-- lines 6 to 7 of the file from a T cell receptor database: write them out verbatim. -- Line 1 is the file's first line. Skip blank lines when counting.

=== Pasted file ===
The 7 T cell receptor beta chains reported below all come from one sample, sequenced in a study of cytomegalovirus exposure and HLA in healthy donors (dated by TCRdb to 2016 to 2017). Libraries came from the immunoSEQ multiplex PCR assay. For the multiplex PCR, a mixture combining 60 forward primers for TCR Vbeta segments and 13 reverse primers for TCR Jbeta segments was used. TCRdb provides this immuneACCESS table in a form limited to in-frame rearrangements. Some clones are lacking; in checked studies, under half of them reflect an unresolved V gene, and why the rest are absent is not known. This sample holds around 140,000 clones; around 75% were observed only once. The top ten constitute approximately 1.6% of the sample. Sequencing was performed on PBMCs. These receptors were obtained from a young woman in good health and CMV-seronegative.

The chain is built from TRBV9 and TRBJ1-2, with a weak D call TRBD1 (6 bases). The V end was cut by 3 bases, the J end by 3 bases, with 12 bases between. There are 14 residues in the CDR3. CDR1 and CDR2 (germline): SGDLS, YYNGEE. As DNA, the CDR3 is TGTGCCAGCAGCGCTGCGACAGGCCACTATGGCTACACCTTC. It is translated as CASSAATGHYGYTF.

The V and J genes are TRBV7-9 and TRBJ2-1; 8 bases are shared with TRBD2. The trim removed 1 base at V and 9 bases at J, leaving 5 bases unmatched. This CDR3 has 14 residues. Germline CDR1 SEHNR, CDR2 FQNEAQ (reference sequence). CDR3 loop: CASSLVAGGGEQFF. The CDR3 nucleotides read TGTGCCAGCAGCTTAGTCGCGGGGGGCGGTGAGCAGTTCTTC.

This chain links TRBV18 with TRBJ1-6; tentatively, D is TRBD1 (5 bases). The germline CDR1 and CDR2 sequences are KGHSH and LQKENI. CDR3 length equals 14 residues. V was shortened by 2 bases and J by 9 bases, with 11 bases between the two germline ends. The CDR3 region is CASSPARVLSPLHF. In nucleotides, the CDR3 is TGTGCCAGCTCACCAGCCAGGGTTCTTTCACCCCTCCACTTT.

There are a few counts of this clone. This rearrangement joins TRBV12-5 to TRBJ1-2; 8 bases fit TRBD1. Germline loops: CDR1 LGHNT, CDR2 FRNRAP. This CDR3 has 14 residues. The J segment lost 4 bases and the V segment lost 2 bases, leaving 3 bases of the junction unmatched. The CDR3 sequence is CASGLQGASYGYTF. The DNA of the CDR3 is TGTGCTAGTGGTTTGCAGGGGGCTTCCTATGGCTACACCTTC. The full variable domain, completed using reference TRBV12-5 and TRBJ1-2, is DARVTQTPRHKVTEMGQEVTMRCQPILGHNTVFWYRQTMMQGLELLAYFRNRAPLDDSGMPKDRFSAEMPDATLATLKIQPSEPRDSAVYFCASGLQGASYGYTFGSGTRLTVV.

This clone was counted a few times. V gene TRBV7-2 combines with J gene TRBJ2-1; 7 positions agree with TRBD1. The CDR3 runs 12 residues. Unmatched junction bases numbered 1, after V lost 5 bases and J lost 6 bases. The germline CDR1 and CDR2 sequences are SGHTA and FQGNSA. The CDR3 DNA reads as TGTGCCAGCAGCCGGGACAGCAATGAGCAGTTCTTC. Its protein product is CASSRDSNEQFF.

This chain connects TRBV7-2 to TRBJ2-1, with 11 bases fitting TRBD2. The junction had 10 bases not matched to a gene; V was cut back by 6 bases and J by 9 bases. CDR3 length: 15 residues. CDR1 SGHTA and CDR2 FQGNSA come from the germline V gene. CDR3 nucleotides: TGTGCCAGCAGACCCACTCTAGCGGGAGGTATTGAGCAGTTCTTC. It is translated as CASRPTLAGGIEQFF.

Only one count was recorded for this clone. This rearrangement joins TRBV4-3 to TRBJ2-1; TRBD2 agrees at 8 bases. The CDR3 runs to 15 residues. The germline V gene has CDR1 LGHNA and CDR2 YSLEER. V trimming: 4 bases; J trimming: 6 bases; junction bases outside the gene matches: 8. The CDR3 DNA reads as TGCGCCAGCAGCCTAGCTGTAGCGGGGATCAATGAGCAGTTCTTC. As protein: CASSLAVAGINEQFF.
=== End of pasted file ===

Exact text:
This clone was counted a few times. V gene TRBV7-2 combines with J gene TRBJ2-1; 7 positions agree with TRBD1. The CDR3 runs 12 residues. Unmatched junction bases numbered 1, after V lost 5 bases and J lost 6 bases. The germline CDR1 and CDR2 sequences are SGHTA and FQGNSA. The CDR3 DNA reads as TGTGCCAGCAGCCGGGACAGCAATGAGCAGTTCTTC. Its protein product is CASSRDSNEQFF.

This chain connects TRBV7-2 to TRBJ2-1, with 11 bases fitting TRBD2. The junction had 10 bases not matched to a gene; V was cut back by 6 bases and J by 9 bases. CDR3 length: 15 residues. CDR1 SGHTA and CDR2 FQGNSA come from the germline V gene. CDR3 nucleotides: TGTGCCAGCAGACCCACTCTAGCGGGAGGTATTGAGCAGTTCTTC. It is translated as CASRPTLAGGIEQFF.